Yet it is precisely in the face of this heavy tapestry of fatality that Jep reclaims his critical license to a trenchant and unrestrained commentary, on people and situations near and dear to him as on ideas and monuments. AND he clears enough mental clutter to contemplate the long-awaited follow-up to his debut novel; to re-enter the virtual space of playful invention after his social commitments and considerations, as they invariably do, sidelined this all-out, concentration-sensitive endeavor.

In the intervening years, Jep has become a high-profile journalist at a magazine of celebrity and culture. His inner circle of friends, including his editor Dandina, meets periodically on his balcony, overlooking the Coliseum, to deliberate. It is this pick-up team, mostly of old friends but with a recent acquaintance or two, that generates the narrative subplots whose vitality matches the film’s gorgeous rock’n sacred music soundtrack and over-the-top travelogue cinematography.

Among these cronies are Romano, a playwright feeling his years on the dating front, who retires to his small town after four decades of striving on the Roman scene; and Orietta, “una rica” from Milano, with whom Jep shares an unsatisfying one-night stand. More significant is Stefania, fellow novelist and mother of four, whom Jep, in a display of his newfound critical franchise, memorably savages in retaliation for her judgmental attitude in conversation. Not only was Stefania a well-known fixture in the university bathroom stalls during her days as s student. Her novels appear through the good offices of a former lover, an official of the Italian Communist Party. And, the spouse, Eusebio, on whom she prides herself, can’t keep his hands off of one Giordano. Yet the film’s true mettle and devotion to complexity and healing over time, comes out in the sequel to this Proustian social put-down, one worthy of Mme Verdurin. At a subsequent wedding party in the Tebaldi Gardens, Jep and Stefania dance together and muse how it could have been that they never slept together.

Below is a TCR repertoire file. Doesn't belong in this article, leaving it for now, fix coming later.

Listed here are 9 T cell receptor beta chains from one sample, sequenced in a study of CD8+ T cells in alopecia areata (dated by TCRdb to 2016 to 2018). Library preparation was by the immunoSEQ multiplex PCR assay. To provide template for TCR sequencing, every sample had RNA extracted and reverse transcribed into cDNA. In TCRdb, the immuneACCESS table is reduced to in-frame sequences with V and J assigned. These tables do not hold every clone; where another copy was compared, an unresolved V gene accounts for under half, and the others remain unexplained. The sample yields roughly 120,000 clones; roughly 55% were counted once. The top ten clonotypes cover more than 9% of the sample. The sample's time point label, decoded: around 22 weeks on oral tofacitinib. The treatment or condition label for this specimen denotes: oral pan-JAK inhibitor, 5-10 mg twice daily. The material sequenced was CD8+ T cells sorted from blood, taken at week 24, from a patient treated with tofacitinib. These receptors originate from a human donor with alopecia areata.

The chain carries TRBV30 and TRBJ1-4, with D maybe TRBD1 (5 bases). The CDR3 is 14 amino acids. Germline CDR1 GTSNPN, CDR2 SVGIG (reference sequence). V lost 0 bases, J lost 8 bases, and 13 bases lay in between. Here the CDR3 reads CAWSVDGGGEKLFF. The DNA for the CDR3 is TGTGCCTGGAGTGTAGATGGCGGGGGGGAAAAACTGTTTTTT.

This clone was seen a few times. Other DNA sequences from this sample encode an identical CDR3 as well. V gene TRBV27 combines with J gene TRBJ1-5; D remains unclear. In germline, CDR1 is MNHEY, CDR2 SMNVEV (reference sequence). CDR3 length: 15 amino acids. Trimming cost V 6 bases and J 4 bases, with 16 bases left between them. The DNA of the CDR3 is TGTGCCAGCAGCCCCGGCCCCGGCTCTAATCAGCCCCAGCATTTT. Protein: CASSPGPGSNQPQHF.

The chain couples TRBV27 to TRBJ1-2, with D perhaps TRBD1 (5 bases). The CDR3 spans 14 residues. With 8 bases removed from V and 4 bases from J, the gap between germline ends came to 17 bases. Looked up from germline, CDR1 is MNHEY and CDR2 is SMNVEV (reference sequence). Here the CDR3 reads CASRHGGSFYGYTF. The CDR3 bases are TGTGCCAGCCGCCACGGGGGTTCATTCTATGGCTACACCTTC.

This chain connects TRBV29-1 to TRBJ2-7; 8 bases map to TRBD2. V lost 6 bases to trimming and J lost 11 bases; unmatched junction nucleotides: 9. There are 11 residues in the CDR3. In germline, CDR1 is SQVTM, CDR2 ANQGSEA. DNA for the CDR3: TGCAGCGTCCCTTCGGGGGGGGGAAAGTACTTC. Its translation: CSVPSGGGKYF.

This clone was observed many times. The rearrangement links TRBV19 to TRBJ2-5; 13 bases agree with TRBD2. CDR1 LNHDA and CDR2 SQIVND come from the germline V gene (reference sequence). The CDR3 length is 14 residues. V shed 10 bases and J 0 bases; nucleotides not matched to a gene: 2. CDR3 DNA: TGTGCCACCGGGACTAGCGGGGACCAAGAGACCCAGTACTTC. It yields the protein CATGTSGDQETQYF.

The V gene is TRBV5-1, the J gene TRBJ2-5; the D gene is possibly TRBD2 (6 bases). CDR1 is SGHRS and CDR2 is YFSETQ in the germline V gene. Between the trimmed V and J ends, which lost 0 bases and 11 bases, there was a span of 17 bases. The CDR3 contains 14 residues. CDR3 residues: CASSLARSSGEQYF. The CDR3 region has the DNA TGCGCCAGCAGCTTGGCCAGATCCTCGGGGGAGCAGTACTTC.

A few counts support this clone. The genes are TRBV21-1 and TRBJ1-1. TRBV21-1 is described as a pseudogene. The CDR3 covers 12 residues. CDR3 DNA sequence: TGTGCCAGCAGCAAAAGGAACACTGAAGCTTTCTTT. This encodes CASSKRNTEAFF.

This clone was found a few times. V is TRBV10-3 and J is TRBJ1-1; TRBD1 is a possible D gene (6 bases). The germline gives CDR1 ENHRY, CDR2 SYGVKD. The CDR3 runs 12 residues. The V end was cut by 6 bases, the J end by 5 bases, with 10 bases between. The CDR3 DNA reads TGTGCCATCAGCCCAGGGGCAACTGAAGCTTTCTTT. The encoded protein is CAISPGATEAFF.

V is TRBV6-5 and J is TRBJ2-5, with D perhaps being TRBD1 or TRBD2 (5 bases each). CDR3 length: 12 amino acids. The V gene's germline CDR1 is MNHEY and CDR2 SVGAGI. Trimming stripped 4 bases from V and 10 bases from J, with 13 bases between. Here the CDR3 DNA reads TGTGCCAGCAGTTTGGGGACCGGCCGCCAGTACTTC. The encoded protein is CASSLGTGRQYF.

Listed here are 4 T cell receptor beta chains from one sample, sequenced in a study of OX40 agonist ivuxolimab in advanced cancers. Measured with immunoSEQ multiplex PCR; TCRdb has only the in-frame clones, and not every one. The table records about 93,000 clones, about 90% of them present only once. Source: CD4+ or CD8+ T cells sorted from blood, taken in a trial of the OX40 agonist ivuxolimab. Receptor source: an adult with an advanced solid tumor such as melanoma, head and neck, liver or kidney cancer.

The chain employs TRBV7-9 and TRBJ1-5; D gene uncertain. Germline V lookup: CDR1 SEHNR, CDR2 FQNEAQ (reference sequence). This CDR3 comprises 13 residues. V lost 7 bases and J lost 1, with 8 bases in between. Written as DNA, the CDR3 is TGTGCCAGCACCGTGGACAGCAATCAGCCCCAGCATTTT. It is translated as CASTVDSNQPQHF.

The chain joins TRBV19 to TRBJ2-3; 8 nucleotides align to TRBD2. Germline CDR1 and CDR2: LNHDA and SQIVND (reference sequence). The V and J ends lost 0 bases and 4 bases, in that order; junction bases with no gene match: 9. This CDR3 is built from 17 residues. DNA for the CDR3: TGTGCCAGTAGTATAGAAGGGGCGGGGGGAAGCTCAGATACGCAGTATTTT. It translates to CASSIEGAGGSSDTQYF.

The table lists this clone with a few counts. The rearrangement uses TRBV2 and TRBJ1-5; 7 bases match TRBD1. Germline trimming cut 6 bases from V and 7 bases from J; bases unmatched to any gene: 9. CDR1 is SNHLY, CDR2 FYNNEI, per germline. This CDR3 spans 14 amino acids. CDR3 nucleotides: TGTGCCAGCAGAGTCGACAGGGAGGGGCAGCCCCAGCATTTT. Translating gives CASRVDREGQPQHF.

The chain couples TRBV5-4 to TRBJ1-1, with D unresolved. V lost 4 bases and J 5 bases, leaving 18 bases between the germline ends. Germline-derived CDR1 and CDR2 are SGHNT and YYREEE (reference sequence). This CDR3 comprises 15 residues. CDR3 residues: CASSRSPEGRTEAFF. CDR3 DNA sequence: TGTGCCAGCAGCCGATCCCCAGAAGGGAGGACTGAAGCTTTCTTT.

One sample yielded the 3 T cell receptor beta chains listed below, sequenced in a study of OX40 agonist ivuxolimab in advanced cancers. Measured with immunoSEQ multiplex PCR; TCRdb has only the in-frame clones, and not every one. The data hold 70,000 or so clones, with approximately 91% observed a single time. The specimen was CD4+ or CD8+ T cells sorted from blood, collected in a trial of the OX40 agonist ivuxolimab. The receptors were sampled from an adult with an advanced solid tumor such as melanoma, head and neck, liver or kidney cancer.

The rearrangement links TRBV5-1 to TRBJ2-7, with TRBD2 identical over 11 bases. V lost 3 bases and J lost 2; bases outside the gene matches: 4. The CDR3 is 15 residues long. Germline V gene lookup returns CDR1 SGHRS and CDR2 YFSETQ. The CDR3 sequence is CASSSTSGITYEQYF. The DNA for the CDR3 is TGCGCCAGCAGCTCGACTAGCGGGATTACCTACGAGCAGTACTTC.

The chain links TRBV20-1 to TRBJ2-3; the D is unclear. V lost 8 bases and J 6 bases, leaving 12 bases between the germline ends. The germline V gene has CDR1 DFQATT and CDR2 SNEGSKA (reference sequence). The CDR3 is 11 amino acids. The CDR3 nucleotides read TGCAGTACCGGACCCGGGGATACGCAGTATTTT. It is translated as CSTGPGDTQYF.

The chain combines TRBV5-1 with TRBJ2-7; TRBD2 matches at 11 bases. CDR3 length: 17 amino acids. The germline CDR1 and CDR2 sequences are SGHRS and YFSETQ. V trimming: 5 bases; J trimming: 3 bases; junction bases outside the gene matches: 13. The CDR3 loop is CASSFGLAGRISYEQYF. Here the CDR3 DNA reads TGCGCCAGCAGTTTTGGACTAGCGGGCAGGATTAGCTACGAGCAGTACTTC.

More importantly, the experience of seeing this film is, to the viewer of a certain age, being suddenly transported back into the virtual domain of Fellini’s talismanic classics. “La Grande Bellezza” is a tangible projection of where Fellini’s Guido would have ended up had “8 ½” continued, as a time-lapse cinematic epic, past the first decade of the 21st century. In this sense it illustrates not only the elasticity of cinema as an art form that can establish place, time, ambiance, and mood, but as a virtual medium whose strings and other continuities persist even in the face of profound historical, cognitive, and tele-technic change. Taking off on the apocalyptic ending of Bergman’s “The Seventh Seal,” the cast of “8 ½” ends the film in a whimsical tarantella on the beach where the production of Guido’s sci-fi movie has ground to a halt. In every respect, this is in sharp contrast to the exhibitionistic disco revelry that “La Grande Bellezza’s” cocaine-fueled parties reenact. Yet the scene continues, by virtue of a trans-generational digital splice: the idea is to assemble the entire cast, to detach it from narrative development, and visually to revel in the diversity of its moves, its physical idiosyncrasies, its plurality of sexual characteristics. As “I Clowns” made explicit, assembling a physically diverse cast and choreographing it into a story was for Fellini always tantamount to a circus. Paulo Sorrentino manages to transport Fellini’s circus out of its tent and into the palazzi and recreation venues of Rome’s contemporary 1 %–where it remains, however, a circus.